The campaign started with the aerial bombing and naval gunfire bombardment of Saipan from 13 June. The naval bombardment force included 15 battleships, and in the course of the bombardment 165,000 shells were fired. As this preliminary programme was pressed forward, the assault force closed on Saipan. Within TF52 were Rear Admiral Jesse B. Oldendorf’s TG52.17 comprising the battleships Tennessee, California, Maryland and Colorado, heavy cruisers Indianapolis (allocated to TF58 until 14 June) and Louisville, light cruisers Birmingham, Montpelier and Cleveland, and destroyers Remey, Wadleigh, NormanScott, Mertz, Robinson, Bagley, Albert W. Grant, HalseyPowell, Coghlan, Monssen, McDermut, McGowan, Melvin, McNair, Yarnall, Twining and Stockham; Rear Admiral Walden L. Ainsworth’s TG52.10 comprising the battleships Pennsylvania, Idaho and NewMexico, heavy cruisers Minneapolis, NewOrleans, SanFrancisco and Wichita, light cruisers Honolulu and StLouis, and destroyers Anthony, Wadsworth, Hudson, Halford, Terry, Braine, Guest, Bennett and Fullam together with two APDs, two DMSs and one AVD; for the provision of air support Rear Admiral Gerald F. Bogan’s TG52.14 comprising the escort carriers FanshawBay, Midway, WhitePlains and KalininBay, and destroyers CassinYoung, Irwin, Ross, Porterfield, Callaghan and Longshaw; and also for the provision of air support Rear Admiral Harold B. Sallada’s TG52.11 comprising the escort carriers KitkunBay, GambierBay, Corregidor and CoralSea, and destroyers Laws, Morrison, Benham, Bullard, Kidd and Chauncey. On 14 June the battleship California and destroyer Braine were damaged off Saipan and Tinian respectively by the fire of shore batteries, while the battleship Tennessee, cruisers Indianapolis and Birmingham, and destroyers Remey and Wadleigh suffered lesser damage from near-misses. On 15 June Tennessee again and the cruiser StLouis were damaged, as were LCI(G)-451 and LCI(G)-726. On 22 June the battleship Maryland was struck and damaged by an air-launched torpedo, LST-119 by shore gunfire and the transport PrinceGeorges by a bomb near-miss.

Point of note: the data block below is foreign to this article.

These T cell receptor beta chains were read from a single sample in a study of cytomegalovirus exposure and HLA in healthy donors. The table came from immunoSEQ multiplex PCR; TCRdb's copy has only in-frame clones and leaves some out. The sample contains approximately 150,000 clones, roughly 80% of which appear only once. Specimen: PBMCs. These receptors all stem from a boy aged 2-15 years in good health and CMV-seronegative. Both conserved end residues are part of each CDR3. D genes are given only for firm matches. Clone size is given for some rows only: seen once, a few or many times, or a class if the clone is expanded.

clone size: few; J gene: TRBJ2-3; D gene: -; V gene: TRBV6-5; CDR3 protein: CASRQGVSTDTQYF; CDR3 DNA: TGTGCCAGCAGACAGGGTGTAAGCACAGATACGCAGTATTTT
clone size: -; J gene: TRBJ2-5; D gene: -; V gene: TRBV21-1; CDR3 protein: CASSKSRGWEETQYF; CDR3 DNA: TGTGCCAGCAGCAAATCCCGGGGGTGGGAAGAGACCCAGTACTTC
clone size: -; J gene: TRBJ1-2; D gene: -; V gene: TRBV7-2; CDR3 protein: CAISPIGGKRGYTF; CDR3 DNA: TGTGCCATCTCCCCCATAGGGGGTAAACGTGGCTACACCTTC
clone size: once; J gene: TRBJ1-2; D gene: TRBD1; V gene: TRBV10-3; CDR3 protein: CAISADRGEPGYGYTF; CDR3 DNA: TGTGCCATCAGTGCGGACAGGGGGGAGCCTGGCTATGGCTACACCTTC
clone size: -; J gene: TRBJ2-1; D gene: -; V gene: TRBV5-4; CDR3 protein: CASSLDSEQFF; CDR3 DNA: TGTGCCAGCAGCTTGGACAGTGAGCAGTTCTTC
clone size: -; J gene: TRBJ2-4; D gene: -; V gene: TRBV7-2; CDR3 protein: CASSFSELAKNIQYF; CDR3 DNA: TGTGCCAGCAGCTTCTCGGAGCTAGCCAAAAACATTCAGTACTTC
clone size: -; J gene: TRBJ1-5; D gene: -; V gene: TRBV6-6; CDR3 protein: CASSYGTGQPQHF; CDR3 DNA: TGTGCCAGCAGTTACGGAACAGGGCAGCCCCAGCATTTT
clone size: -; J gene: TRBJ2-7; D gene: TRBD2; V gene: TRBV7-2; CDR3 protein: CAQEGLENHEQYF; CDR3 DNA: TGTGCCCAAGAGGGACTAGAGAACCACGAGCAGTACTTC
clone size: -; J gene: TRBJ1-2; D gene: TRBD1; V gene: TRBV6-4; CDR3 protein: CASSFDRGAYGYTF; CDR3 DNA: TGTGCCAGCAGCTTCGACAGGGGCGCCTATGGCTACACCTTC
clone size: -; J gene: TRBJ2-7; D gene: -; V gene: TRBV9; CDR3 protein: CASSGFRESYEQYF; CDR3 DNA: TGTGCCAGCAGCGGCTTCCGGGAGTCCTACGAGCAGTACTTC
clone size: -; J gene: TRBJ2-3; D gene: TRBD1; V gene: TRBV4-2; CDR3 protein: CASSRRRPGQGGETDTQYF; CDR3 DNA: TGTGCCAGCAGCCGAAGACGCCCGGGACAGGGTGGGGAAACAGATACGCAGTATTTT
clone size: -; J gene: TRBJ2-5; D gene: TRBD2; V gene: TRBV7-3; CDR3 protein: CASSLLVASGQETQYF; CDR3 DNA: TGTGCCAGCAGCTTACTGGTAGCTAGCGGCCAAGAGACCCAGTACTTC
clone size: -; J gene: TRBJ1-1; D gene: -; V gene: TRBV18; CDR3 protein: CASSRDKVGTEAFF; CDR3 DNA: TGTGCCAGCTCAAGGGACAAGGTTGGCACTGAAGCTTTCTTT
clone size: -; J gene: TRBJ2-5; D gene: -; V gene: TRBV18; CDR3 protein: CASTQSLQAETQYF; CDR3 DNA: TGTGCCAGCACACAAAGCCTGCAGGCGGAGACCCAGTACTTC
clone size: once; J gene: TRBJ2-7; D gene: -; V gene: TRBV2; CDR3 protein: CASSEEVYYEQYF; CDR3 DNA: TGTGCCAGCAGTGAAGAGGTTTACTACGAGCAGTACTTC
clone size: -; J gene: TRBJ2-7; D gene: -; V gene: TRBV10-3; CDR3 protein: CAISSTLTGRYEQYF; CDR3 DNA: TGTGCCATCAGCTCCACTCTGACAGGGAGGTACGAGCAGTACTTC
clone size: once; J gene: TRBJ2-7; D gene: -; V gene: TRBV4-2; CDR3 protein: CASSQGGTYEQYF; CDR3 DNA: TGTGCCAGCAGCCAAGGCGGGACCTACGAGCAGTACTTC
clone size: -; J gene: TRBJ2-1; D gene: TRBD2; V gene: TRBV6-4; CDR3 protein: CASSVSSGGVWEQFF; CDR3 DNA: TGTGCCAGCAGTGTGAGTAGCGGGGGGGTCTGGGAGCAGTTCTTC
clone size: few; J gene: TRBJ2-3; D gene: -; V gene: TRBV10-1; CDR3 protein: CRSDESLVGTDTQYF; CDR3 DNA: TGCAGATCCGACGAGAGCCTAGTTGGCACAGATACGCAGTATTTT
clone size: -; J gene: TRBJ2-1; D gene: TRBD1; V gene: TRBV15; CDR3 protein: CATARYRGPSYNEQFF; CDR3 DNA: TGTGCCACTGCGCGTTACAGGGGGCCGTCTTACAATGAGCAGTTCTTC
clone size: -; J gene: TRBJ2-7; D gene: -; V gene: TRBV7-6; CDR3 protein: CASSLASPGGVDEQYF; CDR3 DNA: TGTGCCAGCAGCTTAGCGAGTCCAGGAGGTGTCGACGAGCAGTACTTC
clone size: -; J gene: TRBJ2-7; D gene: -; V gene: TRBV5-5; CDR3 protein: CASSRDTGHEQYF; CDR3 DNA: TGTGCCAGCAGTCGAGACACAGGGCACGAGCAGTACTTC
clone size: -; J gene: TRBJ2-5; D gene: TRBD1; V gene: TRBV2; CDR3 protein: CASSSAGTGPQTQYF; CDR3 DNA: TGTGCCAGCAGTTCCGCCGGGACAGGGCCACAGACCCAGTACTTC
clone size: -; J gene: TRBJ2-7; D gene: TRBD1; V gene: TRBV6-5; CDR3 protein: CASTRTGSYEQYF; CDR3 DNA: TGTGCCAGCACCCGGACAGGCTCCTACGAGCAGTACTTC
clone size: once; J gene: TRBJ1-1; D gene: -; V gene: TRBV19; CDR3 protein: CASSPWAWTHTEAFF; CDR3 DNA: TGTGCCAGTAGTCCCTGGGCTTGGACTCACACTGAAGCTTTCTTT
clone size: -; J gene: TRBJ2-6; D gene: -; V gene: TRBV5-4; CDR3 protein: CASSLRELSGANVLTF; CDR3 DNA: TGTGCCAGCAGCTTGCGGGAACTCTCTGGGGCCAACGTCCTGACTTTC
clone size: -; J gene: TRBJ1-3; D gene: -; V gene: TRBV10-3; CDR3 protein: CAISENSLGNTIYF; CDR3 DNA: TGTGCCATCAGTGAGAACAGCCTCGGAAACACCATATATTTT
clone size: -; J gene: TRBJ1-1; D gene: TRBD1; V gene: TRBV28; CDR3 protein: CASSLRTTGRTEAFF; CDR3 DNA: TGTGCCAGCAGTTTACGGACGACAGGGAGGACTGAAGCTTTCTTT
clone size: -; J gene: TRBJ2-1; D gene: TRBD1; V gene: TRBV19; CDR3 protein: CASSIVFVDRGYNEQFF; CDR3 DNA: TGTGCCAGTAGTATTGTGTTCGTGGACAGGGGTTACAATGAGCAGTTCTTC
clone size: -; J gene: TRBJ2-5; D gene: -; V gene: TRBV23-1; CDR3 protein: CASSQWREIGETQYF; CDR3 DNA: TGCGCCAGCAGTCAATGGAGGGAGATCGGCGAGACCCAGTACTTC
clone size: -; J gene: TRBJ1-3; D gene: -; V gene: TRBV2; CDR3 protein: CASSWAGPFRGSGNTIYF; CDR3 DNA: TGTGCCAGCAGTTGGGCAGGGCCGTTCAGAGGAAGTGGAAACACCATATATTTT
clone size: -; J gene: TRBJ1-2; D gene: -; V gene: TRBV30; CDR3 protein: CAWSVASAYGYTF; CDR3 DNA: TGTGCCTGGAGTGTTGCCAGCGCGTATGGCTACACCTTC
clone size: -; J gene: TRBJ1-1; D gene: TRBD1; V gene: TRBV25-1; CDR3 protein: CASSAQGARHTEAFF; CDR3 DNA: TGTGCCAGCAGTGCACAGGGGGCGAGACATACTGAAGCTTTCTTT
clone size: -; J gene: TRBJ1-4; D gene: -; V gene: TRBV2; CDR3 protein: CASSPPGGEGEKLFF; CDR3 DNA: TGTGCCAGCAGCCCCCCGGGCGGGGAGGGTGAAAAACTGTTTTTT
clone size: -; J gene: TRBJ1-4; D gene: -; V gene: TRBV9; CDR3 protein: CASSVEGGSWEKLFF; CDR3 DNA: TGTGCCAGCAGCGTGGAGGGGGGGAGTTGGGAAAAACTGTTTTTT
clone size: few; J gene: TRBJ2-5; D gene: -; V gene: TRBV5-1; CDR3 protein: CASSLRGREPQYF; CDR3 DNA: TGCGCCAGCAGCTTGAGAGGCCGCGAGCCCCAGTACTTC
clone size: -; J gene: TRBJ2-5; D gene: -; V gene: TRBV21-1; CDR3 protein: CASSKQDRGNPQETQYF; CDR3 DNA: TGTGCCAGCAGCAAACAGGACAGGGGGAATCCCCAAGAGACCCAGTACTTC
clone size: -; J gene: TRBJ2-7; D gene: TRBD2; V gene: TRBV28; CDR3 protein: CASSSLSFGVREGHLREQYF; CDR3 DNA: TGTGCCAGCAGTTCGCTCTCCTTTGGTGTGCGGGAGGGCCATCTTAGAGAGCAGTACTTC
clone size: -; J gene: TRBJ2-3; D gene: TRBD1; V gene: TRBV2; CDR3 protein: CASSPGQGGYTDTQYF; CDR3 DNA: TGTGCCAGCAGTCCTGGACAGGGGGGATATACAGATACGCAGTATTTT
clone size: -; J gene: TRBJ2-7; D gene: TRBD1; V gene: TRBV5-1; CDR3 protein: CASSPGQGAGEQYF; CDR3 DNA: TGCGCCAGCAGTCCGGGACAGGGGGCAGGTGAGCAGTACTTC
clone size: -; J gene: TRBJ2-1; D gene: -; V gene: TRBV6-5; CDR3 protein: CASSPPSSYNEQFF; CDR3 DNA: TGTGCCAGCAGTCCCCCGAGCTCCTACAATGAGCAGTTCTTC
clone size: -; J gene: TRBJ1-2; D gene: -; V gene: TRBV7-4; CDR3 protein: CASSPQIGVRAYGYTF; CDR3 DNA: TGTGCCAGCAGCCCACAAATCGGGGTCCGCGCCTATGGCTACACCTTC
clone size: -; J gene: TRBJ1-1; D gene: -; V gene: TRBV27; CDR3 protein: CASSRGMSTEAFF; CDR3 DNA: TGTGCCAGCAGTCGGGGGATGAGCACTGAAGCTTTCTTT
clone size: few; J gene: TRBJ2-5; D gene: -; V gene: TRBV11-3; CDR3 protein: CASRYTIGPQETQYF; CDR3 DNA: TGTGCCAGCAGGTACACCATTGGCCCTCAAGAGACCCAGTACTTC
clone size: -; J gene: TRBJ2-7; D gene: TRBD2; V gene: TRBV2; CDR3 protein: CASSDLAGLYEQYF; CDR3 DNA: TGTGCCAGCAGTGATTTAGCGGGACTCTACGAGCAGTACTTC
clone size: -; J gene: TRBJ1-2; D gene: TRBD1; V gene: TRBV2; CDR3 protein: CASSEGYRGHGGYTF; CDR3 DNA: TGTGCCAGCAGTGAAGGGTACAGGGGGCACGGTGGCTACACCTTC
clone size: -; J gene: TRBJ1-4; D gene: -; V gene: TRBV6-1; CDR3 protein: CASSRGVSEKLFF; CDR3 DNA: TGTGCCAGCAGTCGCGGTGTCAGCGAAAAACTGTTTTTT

On 15 June Captain Knowles’s TG52.3 transport group of 13 attack troop transports (APAs), five attack transports (AKs) and one dock landing ship (LSD) landed the 2nd Marine Division on the island’s western side just to the north of Afetna Point, and Captain Loomis’s TG52.4 transport group of 13 APAs, three auxiliary attack transports (AKAs) and three LSDs landed the 4th Marine Division farther to the south near Charan Kanoa. The two landing groups were escorted by the destroyers Newcomb, Bennion, Heywood L. Edwards, Bryant, Prichett, Philip, Cony, Mugford, Selfridge, RalphTalbot, Patterson, Bagley, Phelps, Shaw and Renshaw. Further assault waves arrived on landing ships and boats. In all, TF52 consisted of 551 ships, and a total of 67,451 men were disembarked. Within this overall effort, and supported by a feint landing to the north of Garapan, the landings began at 07.00 on 15 June as a force of more than 300 tracked landing vehicles (LVTs) and numerous landing craft delivered 8,000 marines onto eight beaches between points to the south of Garapan and to the south of Charan Kanoa on the southern end of Saipan’s western coast by about 09.00, with the 2nd and 4th Marine Divisions on the left and right of the beach-head respectively.